[erlang-questions] Mnesia could not write core file: system_limit

Evans, Matthew mevans@REDACTED
Thu Dec 10 00:09:43 CET 2009

To handle process leaks (especially if you are using a gen_server / gen_fsm behaviour) I normally return a timeout from my handle_call, handle_info, handle_cast etc. functions.

I have the time the process started and the time of the last event in my State record, and then have logic in the handle_info(timeout,State) function to cause the process to "self destruct" if it thinks it's been around too long.

There is a small performance overhead of starting a timer in your process, but it does trap these sort of problems.


From: erlang-questions@REDACTED [erlang-questions@REDACTED] On Behalf Of Bernard Duggan [bernie@REDACTED]
Sent: Wednesday, December 09, 2009 6:00 PM
To: Slobodan Miskovic
Cc: Erlang-Questions Questions
Subject: Re: [erlang-questions] Mnesia could not write core file: system_limit

Slobodan Miskovic wrote:
> Heh, thinking outside of the (VM) box - guess there is no query-able
> interface in Erlang for this? Linux is then indeed simple enough:
> {ok, FDList} = file:list_dir("/proc/self/fd"),
> length(FDList)
Huh - never noticed the 'self' symlink - that's really handy :)
As far as I know there's no specific interface in Erlang for this - I'd
expect it to either be in maybe os: or erlang:, but I can't see anything
> What about other platforms, ie. Windows?
Sorry, I can't help you there.
> Would lsof (or similar mechanism) be preferable as I would get a list of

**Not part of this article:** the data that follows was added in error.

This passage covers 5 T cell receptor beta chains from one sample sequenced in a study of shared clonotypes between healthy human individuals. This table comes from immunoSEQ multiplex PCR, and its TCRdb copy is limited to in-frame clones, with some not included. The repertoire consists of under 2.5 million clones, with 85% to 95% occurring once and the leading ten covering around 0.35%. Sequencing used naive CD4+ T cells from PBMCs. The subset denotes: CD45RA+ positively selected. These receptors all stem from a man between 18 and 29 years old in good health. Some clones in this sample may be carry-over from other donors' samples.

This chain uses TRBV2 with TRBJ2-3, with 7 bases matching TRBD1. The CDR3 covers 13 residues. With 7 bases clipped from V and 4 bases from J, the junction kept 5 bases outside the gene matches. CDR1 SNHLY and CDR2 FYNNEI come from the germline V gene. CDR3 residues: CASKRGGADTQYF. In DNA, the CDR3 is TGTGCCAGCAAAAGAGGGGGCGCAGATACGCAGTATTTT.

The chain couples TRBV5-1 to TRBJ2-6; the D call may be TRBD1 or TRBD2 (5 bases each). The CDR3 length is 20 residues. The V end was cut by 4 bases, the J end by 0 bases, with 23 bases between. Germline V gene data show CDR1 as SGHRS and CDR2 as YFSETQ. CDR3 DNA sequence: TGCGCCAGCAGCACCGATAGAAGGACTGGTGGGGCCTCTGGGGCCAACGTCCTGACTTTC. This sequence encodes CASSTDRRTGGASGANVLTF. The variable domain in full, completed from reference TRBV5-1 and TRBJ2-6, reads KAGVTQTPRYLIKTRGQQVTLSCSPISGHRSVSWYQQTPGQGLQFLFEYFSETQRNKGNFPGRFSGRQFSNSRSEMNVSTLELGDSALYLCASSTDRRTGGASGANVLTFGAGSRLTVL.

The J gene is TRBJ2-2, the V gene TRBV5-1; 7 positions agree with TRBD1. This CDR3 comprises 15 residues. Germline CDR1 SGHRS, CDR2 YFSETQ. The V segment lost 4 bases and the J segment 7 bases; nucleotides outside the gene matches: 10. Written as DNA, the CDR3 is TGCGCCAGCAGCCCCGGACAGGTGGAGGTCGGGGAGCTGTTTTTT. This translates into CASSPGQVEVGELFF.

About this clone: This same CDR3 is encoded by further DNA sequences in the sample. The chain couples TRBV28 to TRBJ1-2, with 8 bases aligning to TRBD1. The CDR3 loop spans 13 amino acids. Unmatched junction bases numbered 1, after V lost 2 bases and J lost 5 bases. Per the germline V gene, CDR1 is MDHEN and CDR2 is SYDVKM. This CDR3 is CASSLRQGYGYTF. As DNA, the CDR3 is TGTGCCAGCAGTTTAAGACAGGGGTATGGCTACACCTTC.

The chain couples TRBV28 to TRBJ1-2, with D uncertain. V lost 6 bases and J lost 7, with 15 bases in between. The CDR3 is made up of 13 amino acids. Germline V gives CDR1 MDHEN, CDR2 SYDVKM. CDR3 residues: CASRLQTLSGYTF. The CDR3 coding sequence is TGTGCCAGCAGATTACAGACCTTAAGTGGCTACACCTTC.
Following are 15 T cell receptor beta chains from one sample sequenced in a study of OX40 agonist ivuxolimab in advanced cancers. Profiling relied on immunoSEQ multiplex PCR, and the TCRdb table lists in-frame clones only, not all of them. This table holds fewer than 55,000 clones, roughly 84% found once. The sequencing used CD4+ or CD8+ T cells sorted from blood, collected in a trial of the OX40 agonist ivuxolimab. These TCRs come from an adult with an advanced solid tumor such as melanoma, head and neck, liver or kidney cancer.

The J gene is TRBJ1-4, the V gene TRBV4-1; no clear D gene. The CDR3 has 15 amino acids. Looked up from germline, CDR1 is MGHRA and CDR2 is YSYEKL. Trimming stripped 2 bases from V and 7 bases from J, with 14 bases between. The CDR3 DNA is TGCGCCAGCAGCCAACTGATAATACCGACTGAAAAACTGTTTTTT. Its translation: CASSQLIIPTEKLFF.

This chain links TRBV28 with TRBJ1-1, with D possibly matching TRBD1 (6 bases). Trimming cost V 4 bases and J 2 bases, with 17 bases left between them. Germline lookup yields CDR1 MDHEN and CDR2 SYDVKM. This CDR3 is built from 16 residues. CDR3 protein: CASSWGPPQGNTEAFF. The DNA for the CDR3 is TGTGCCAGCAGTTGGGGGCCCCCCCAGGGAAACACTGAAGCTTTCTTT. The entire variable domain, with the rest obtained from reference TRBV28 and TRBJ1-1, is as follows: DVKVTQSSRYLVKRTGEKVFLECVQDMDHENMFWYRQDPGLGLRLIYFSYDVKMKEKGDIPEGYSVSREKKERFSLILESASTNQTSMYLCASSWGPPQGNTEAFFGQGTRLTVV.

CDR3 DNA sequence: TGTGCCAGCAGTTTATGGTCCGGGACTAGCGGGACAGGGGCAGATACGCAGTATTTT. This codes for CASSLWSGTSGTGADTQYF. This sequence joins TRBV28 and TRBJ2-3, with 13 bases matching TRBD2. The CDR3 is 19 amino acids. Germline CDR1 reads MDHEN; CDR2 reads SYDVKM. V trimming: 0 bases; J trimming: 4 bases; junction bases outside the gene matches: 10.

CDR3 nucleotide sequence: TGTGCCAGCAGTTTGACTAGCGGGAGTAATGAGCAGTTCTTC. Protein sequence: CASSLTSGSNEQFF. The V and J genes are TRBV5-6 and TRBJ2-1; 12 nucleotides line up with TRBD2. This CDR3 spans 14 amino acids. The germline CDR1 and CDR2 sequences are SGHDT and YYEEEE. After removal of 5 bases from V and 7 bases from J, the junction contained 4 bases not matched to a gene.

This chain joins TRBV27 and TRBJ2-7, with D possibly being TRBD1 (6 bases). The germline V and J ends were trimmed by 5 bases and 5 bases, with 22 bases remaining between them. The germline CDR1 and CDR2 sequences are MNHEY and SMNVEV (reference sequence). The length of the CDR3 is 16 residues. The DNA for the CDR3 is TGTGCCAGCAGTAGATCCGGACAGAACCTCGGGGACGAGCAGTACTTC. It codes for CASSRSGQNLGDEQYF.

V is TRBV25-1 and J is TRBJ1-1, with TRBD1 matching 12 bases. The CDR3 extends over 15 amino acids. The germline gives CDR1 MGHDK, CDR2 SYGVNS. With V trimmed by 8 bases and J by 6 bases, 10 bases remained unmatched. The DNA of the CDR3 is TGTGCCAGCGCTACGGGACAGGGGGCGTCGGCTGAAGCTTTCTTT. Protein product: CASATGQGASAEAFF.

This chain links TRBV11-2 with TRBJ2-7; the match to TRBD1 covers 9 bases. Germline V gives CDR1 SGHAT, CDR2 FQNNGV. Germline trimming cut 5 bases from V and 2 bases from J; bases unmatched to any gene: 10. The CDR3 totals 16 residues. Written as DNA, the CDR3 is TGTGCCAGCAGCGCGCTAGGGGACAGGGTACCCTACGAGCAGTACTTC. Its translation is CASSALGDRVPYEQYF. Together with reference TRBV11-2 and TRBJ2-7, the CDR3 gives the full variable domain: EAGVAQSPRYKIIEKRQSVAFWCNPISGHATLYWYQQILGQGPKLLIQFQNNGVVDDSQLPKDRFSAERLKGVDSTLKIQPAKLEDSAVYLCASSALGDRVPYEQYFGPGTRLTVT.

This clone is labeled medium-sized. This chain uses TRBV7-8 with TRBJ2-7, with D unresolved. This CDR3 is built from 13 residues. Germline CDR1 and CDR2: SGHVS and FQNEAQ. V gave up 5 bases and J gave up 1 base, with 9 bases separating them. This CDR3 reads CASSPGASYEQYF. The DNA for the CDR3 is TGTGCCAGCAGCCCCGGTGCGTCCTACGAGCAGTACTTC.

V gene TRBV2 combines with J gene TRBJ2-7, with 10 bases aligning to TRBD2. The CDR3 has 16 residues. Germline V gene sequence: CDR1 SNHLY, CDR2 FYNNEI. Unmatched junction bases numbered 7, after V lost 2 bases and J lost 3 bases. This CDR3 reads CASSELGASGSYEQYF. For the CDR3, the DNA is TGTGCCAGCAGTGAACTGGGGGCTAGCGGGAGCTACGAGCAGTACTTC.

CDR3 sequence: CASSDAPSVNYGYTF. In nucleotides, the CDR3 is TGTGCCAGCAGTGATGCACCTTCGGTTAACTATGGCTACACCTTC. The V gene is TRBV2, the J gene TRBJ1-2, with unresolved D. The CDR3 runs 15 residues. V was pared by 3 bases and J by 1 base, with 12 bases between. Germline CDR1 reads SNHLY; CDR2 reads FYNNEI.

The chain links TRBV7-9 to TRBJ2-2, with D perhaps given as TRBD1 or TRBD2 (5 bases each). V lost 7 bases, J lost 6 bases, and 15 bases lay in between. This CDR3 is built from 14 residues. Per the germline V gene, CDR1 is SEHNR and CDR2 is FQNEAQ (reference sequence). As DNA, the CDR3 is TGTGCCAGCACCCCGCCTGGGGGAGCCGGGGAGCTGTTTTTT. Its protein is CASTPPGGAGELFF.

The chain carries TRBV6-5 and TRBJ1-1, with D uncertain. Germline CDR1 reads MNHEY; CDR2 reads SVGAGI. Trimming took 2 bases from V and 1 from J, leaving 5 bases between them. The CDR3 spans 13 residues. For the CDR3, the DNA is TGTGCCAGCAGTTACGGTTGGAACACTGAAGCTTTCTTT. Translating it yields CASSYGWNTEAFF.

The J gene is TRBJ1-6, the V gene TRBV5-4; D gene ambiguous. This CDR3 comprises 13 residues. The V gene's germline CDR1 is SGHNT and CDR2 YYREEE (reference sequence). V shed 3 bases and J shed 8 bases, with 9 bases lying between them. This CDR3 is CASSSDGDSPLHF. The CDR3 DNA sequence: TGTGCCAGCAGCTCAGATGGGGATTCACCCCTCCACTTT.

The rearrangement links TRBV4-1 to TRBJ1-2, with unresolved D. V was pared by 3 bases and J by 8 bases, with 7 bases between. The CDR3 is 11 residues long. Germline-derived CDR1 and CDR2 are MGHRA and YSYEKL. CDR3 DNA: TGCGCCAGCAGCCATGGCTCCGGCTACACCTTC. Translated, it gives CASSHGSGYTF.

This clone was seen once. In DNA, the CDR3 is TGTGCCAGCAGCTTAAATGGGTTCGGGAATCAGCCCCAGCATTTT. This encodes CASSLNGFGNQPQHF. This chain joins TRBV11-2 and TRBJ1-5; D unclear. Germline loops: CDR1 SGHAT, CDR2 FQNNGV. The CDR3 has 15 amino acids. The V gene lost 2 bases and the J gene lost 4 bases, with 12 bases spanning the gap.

> open sockets and network connections which as I understand all
> contribute to the max open ports limit. Would I get all those in
> the /proc/.../fd list as well?
/proc/self/fd should include all file descriptors that contribute to the
process's limit - pipes, sockets, files etc.  It's what we use for
monitoring exactly this issue on some of our C++ code.
> Hm, I have embedded Yaws running, and occasionally processes terminate
> when invalid requests comes in. I would have thought those would have
> been really dead. I'll have to keep an eye on the running system to see
> if number of processes is rising.
Proces leaks are the memory leaks of Erlang - they're relatively easy to
accidentally code if you're not careful.
If you're running a long-running server app I'd suggest looking at
providing an SNMP monitoring system to keep an eye on this kind of thing
- Erlang's built-in SNMP stuff is a pain in the backside to initially
set up, but once you've got it going it's trivial to add a lot of really
informative information.



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